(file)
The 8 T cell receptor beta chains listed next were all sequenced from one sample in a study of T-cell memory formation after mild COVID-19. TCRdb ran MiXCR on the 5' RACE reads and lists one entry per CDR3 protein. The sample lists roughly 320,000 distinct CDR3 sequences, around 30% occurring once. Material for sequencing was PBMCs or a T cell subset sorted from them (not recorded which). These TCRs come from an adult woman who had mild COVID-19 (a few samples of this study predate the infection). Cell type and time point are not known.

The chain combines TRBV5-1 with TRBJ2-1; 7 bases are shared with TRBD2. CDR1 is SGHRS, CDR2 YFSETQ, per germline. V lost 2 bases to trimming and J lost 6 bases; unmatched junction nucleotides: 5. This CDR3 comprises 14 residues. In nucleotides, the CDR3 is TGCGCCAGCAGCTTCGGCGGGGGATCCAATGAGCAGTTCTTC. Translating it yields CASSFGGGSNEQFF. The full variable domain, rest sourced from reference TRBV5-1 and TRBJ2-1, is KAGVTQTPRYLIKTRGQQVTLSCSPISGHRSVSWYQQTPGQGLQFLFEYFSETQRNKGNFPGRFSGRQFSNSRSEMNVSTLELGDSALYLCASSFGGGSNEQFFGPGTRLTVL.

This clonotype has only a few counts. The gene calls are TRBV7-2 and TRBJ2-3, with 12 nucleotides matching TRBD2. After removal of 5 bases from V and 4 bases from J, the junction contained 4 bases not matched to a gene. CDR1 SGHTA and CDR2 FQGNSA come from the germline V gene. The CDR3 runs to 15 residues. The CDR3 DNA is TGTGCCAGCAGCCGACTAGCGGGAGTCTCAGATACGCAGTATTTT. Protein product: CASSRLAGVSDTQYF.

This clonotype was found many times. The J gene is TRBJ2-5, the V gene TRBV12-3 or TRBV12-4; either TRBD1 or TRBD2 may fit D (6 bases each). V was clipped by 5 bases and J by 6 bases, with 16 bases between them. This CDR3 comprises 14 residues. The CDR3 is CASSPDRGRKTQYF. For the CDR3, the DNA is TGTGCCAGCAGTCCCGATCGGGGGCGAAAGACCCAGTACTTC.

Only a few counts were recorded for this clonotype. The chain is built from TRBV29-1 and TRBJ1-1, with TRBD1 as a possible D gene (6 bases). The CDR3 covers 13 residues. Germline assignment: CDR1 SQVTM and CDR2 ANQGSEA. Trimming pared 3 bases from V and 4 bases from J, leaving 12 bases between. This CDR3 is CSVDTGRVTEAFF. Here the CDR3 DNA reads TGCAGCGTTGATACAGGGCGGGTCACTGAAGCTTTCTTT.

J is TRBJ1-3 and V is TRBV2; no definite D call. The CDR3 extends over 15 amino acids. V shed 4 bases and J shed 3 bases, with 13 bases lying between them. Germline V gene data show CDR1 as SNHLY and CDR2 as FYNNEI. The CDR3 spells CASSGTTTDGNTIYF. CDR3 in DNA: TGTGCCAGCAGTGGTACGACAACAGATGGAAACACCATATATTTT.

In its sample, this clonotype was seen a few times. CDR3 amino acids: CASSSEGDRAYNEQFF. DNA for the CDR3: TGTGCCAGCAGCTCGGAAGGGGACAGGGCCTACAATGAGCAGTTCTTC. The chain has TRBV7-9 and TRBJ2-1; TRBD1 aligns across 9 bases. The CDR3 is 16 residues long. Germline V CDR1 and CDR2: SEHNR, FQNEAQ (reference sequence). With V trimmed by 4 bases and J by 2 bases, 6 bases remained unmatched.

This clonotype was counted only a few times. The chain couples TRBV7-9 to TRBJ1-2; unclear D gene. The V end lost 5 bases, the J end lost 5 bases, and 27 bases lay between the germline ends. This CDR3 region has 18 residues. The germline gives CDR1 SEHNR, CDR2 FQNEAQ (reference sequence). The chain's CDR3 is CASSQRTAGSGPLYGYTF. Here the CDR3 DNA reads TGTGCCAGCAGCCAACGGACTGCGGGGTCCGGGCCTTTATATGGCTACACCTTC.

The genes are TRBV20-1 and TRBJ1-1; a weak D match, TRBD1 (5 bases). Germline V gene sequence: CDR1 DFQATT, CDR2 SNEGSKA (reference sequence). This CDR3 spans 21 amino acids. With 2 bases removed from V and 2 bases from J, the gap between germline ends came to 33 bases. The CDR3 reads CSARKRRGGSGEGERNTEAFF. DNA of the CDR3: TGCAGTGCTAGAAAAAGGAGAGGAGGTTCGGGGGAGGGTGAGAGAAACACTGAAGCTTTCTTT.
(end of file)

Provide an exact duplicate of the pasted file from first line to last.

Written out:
The 8 T cell receptor beta chains listed next were all sequenced from one sample in a study of T-cell memory formation after mild COVID-19. TCRdb ran MiXCR on the 5' RACE reads and lists one entry per CDR3 protein. The sample lists roughly 320,000 distinct CDR3 sequences, around 30% occurring once. Material for sequencing was PBMCs or a T cell subset sorted from them (not recorded which). These TCRs come from an adult woman who had mild COVID-19 (a few samples of this study predate the infection). Cell type and time point are not known.

The chain combines TRBV5-1 with TRBJ2-1; 7 bases are shared with TRBD2. CDR1 is SGHRS, CDR2 YFSETQ, per germline. V lost 2 bases to trimming and J lost 6 bases; unmatched junction nucleotides: 5. This CDR3 comprises 14 residues. In nucleotides, the CDR3 is TGCGCCAGCAGCTTCGGCGGGGGATCCAATGAGCAGTTCTTC. Translating it yields CASSFGGGSNEQFF. The full variable domain, rest sourced from reference TRBV5-1 and TRBJ2-1, is KAGVTQTPRYLIKTRGQQVTLSCSPISGHRSVSWYQQTPGQGLQFLFEYFSETQRNKGNFPGRFSGRQFSNSRSEMNVSTLELGDSALYLCASSFGGGSNEQFFGPGTRLTVL.

This clonotype has only a few counts. The gene calls are TRBV7-2 and TRBJ2-3, with 12 nucleotides matching TRBD2. After removal of 5 bases from V and 4 bases from J, the junction contained 4 bases not matched to a gene. CDR1 SGHTA and CDR2 FQGNSA come from the germline V gene. The CDR3 runs to 15 residues. The CDR3 DNA is TGTGCCAGCAGCCGACTAGCGGGAGTCTCAGATACGCAGTATTTT. Protein product: CASSRLAGVSDTQYF.

This clonotype was found many times. The J gene is TRBJ2-5, the V gene TRBV12-3 or TRBV12-4; either TRBD1 or TRBD2 may fit D (6 bases each). V was clipped by 5 bases and J by 6 bases, with 16 bases between them. This CDR3 comprises 14 residues. The CDR3 is CASSPDRGRKTQYF. For the CDR3, the DNA is TGTGCCAGCAGTCCCGATCGGGGGCGAAAGACCCAGTACTTC.

Only a few counts were recorded for this clonotype. The chain is built from TRBV29-1 and TRBJ1-1, with TRBD1 as a possible D gene (6 bases). The CDR3 covers 13 residues. Germline assignment: CDR1 SQVTM and CDR2 ANQGSEA. Trimming pared 3 bases from V and 4 bases from J, leaving 12 bases between. This CDR3 is CSVDTGRVTEAFF. Here the CDR3 DNA reads TGCAGCGTTGATACAGGGCGGGTCACTGAAGCTTTCTTT.

J is TRBJ1-3 and V is TRBV2; no definite D call. The CDR3 extends over 15 amino acids. V shed 4 bases and J shed 3 bases, with 13 bases lying between them. Germline V gene data show CDR1 as SNHLY and CDR2 as FYNNEI. The CDR3 spells CASSGTTTDGNTIYF. CDR3 in DNA: TGTGCCAGCAGTGGTACGACAACAGATGGAAACACCATATATTTT.

In its sample, this clonotype was seen a few times. CDR3 amino acids: CASSSEGDRAYNEQFF. DNA for the CDR3: TGTGCCAGCAGCTCGGAAGGGGACAGGGCCTACAATGAGCAGTTCTTC. The chain has TRBV7-9 and TRBJ2-1; TRBD1 aligns across 9 bases. The CDR3 is 16 residues long. Germline V CDR1 and CDR2: SEHNR, FQNEAQ (reference sequence). With V trimmed by 4 bases and J by 2 bases, 6 bases remained unmatched.

This clonotype was counted only a few times. The chain couples TRBV7-9 to TRBJ1-2; unclear D gene. The V end lost 5 bases, the J end lost 5 bases, and 27 bases lay between the germline ends. This CDR3 region has 18 residues. The germline gives CDR1 SEHNR, CDR2 FQNEAQ (reference sequence). The chain's CDR3 is CASSQRTAGSGPLYGYTF. Here the CDR3 DNA reads TGTGCCAGCAGCCAACGGACTGCGGGGTCCGGGCCTTTATATGGCTACACCTTC.

The genes are TRBV20-1 and TRBJ1-1; a weak D match, TRBD1 (5 bases). Germline V gene sequence: CDR1 DFQATT, CDR2 SNEGSKA (reference sequence). This CDR3 spans 21 amino acids. With 2 bases removed from V and 2 bases from J, the gap between germline ends came to 33 bases. The CDR3 reads CSARKRRGGSGEGERNTEAFF. DNA of the CDR3: TGCAGTGCTAGAAAAAGGAGAGGAGGTTCGGGGGAGGGTGAGAGAAACACTGAAGCTTTCTTT.